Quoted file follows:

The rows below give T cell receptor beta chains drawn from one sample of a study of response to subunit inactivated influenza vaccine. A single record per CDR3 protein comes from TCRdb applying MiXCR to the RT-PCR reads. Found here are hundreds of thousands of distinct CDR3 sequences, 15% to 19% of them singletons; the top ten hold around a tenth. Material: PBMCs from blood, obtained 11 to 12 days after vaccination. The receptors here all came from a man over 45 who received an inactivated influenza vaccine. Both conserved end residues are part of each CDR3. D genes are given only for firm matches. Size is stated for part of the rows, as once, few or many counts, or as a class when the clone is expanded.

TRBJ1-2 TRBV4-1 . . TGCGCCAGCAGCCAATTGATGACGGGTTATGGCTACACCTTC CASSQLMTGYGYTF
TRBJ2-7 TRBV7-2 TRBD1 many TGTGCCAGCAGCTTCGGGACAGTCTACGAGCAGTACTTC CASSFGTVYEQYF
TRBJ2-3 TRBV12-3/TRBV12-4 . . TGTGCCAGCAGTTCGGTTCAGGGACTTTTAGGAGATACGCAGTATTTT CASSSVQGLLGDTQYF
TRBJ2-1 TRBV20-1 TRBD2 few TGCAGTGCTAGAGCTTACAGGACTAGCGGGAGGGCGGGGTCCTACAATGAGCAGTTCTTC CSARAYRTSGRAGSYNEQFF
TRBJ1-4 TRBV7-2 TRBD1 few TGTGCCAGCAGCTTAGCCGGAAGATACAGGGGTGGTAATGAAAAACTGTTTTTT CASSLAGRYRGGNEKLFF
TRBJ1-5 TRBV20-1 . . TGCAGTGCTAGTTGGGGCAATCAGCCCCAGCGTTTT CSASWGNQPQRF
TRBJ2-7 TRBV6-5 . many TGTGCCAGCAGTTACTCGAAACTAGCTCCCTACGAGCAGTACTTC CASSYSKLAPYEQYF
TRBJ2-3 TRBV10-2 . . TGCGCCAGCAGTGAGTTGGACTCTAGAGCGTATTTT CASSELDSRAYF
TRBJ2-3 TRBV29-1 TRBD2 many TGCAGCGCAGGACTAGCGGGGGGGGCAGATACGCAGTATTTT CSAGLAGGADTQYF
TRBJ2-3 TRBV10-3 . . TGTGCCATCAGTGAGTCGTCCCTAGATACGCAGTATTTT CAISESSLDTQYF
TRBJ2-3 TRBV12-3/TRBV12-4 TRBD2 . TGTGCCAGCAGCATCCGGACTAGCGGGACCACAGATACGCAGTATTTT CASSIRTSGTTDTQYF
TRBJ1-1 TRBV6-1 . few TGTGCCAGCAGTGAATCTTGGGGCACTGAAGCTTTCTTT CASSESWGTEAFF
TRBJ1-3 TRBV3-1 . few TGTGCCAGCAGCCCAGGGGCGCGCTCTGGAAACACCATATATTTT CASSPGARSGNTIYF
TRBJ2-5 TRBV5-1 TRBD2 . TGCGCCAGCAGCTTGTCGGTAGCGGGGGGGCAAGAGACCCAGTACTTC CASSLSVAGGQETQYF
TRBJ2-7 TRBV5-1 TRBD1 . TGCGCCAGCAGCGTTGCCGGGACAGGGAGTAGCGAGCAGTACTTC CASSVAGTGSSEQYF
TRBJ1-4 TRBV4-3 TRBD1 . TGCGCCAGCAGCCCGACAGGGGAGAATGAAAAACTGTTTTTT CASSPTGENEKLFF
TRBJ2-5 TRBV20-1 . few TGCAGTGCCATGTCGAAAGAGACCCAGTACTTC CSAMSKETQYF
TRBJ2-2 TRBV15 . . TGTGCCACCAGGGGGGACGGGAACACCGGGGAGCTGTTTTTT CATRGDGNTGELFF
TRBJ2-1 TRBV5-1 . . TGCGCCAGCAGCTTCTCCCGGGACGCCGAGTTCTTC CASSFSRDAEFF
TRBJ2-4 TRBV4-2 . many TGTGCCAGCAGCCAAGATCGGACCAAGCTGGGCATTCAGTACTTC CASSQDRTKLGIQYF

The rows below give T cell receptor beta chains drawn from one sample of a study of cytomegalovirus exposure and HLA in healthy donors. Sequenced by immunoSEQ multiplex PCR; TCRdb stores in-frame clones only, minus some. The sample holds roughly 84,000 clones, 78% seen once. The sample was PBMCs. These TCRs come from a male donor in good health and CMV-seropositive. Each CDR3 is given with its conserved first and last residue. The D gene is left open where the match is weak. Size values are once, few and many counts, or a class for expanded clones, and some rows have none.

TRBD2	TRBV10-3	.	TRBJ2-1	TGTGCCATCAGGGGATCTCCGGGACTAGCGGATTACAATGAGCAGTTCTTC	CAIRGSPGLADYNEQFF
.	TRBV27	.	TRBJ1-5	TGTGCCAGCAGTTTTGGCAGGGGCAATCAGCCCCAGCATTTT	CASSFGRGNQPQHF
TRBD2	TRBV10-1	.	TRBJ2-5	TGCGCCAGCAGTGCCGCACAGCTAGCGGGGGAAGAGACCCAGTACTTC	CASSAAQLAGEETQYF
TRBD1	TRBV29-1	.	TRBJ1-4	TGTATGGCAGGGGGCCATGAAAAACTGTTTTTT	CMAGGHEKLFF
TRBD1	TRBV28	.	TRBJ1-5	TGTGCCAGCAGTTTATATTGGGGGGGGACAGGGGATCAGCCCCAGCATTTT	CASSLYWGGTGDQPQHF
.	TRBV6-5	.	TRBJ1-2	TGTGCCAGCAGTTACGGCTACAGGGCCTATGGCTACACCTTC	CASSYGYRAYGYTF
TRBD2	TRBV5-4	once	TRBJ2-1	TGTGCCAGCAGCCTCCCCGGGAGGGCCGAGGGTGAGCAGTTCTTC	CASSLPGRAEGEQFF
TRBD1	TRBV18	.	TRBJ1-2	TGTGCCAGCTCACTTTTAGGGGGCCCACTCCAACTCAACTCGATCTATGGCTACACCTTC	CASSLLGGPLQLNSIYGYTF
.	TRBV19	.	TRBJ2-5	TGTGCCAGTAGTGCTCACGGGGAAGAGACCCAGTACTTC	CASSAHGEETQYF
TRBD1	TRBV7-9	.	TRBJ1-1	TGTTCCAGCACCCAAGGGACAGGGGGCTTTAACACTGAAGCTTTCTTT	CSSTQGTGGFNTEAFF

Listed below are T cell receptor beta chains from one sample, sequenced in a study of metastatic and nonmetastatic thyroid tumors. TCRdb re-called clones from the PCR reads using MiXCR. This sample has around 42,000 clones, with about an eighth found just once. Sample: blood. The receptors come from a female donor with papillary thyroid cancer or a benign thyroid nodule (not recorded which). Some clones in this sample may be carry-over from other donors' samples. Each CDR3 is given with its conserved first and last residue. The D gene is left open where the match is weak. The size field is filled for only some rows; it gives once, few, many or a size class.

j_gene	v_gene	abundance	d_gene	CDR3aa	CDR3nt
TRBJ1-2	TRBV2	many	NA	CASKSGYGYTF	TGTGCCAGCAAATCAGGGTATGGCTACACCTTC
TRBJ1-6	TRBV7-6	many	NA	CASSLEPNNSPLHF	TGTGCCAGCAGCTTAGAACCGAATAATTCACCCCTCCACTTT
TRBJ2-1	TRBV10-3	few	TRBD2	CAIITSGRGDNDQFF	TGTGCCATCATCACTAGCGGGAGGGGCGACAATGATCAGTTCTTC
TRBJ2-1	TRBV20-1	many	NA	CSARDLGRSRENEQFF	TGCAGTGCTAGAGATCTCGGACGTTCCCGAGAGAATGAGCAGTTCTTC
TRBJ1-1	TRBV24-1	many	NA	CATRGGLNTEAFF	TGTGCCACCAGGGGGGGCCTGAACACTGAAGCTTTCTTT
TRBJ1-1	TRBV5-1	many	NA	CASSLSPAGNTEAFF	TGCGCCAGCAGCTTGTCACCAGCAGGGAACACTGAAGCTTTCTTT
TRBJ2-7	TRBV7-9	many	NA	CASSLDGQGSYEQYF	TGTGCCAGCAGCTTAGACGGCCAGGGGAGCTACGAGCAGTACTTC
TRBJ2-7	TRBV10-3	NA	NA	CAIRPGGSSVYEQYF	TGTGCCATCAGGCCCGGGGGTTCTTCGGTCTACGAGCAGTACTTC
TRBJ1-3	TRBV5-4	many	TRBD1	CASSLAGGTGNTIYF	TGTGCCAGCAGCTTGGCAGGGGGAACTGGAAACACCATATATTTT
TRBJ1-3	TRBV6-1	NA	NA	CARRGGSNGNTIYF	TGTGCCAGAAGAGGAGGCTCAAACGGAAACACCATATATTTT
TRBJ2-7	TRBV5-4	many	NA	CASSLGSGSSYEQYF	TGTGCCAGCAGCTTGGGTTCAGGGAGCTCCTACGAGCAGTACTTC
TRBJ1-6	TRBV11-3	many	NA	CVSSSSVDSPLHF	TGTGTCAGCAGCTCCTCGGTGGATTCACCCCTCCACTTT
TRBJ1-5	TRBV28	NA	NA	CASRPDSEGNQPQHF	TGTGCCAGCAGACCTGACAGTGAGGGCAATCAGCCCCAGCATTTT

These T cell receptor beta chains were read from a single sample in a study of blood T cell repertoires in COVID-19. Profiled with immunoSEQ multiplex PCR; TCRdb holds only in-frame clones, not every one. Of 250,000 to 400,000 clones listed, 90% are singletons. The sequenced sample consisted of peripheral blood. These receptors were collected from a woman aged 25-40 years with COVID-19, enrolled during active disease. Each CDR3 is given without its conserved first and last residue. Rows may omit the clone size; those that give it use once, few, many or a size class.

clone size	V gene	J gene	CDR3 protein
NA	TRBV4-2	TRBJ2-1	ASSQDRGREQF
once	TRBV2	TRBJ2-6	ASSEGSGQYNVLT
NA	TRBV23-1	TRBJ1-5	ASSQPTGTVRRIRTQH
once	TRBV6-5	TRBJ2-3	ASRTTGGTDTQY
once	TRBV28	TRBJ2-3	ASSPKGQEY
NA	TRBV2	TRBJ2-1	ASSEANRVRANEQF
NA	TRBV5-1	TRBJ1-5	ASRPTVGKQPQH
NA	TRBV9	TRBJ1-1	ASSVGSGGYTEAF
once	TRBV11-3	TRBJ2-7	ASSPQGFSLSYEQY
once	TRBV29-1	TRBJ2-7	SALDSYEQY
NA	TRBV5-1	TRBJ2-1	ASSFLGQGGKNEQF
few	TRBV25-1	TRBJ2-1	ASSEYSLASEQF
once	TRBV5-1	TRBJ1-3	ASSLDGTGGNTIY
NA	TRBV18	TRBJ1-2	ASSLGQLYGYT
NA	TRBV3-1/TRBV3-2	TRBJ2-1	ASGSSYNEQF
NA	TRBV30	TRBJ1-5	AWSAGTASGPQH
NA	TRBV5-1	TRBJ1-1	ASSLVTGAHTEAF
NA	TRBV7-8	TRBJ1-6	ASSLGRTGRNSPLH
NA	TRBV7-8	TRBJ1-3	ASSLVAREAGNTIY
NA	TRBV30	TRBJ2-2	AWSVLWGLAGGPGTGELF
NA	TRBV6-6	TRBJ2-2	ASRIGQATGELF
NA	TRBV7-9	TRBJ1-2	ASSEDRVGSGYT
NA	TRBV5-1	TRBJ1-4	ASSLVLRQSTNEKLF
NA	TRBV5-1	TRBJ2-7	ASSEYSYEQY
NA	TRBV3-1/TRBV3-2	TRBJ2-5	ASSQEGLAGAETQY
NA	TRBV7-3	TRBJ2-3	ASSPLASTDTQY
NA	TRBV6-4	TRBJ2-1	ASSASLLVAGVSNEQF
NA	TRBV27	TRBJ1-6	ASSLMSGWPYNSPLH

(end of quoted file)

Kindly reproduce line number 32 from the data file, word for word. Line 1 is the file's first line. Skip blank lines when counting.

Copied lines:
TRBD1	TRBV7-9	.	TRBJ1-1	TGTTCCAGCACCCAAGGGACAGGGGGCTTTAACACTGAAGCTTTCTTT	CSSTQGTGGFNTEAFF